Justin Bieber jail video to be released with his private parts blurred

Story highlights

Images of Bieber urinating "are relevant to the public's right to know," judge rules

Bieber jail video reveals "an image of the defendant's genitalia," the judge wrote

The video will be given to news agencies under Florida's open records law

Video was recorded after the singer's DUI arrest in January

CNN  — 

A Florida court technician has the job of blurring Justin Bieber’s private parts on jail video before you can see it.

The video will then be handed over to news organizations this week under Florida’s open records law, a Miami judge ordered Tuesday.

It’s part of several hours of video captured by surveillance cameras inside the Miami Beach Police Department’s jail, where Bieber was held after his arrest on DUI charges on January 23.

Miami-Dade County Judge William Altfield rejected arguments from Bieber’s lawyer that the video should be kept private.

“The court finds that images of the defendant while in custody at the Miami Beach Police Department are relevant to the public’s right to know,” Altfield ruled Tuesday.

The segments to be released include a sequence in which Bieber “appears to be urinating” in a cell, “revealing an image of the defendant’s genitalia,” the judge wrote.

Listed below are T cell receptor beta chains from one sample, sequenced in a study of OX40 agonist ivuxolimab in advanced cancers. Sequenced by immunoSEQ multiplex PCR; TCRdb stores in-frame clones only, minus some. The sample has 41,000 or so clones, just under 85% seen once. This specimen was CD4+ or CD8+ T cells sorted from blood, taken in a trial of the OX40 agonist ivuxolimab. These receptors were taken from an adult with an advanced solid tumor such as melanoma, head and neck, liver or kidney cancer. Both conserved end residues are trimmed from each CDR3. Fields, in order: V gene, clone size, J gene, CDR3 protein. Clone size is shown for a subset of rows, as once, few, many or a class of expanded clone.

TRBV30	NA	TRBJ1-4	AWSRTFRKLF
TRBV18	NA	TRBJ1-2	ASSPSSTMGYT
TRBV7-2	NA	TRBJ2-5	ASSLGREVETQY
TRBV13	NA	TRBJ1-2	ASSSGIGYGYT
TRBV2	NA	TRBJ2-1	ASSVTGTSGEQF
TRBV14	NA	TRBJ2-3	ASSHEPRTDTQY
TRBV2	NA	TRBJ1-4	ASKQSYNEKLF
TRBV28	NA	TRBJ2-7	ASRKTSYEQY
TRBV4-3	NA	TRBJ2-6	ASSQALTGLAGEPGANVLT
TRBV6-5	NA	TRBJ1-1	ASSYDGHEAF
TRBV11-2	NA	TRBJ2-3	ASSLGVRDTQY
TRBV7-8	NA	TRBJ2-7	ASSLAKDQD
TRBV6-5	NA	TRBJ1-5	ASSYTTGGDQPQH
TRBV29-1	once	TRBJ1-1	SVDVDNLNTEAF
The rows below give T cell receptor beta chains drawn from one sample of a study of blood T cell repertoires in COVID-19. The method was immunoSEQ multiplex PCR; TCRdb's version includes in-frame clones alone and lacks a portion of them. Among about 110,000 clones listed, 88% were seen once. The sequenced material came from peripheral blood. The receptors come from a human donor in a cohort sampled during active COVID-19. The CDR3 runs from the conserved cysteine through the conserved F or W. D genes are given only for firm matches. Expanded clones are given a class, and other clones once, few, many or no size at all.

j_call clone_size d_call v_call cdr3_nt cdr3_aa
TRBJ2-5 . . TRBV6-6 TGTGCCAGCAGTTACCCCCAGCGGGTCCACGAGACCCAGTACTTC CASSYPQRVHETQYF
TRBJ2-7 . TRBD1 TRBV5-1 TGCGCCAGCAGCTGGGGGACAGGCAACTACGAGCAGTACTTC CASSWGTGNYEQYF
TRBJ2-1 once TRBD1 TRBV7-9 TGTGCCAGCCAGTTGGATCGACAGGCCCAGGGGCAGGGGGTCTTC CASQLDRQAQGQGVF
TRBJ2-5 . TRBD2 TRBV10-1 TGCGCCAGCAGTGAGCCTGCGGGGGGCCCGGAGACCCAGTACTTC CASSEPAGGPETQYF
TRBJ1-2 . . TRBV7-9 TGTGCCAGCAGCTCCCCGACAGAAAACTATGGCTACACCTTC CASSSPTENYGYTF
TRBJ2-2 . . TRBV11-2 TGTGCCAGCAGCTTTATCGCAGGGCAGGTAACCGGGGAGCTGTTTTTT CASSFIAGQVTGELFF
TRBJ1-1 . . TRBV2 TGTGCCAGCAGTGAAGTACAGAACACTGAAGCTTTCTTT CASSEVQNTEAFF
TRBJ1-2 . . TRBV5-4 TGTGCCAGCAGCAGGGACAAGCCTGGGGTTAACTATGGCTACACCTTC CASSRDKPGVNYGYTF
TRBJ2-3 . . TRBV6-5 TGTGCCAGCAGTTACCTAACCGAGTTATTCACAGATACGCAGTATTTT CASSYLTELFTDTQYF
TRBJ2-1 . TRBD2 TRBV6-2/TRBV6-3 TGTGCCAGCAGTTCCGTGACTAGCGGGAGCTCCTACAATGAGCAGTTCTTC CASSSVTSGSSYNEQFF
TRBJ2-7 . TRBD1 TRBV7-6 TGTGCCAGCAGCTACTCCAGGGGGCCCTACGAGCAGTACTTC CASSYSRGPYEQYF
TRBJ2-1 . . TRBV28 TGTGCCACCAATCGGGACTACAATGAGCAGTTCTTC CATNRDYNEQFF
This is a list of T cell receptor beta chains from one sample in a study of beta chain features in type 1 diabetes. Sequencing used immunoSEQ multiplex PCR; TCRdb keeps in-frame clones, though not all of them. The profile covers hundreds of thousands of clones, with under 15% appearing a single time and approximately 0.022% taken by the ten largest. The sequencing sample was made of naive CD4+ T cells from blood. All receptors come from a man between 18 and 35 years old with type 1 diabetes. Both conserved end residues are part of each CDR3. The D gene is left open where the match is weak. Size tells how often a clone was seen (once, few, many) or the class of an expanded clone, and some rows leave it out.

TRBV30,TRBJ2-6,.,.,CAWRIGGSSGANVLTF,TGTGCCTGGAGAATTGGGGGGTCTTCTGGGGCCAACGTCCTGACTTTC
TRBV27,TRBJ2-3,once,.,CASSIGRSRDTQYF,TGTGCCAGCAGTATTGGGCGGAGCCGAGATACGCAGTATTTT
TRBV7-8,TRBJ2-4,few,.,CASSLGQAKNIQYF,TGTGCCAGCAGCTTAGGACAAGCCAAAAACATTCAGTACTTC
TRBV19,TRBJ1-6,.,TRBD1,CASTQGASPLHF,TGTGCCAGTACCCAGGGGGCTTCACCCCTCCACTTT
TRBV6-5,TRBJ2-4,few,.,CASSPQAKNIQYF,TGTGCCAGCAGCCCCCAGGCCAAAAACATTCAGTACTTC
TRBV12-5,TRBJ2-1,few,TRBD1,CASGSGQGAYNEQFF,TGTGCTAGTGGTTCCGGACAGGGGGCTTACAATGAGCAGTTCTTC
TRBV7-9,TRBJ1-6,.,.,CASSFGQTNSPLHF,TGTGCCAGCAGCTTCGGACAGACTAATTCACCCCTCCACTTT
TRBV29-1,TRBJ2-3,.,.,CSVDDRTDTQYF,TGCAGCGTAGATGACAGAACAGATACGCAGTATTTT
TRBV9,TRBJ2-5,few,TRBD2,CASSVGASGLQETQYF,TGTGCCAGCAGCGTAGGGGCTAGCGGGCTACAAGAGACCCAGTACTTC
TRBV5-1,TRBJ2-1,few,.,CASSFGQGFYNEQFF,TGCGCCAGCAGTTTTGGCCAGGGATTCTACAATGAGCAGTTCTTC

The order, however, instructs the court’s video technician to blur “the image wherein genitalia is observed.”

“While the defendant may not enjoy all of the expectations of privacy that he enjoys outside of a jail setting, he still retains his expectation of dignity,” the judge said.

Several photographs taken by police of Bieber showing his tattoos were given to the media Tuesday.

Video showing Bieber doing push-ups in a jail cell and attempting a sobriety test in a hallway were released last month.

Florida’s open records law gives the news media full access to documents, photographs and video collected by police unless there is a compelling reason to keep them private.

A status hearing is set for March 11 in Bieber’s DUI case, which also includes a charge of resisting arrest without violence and driving with an expired license.

CNN’s Suzanne Presto contributed to this report.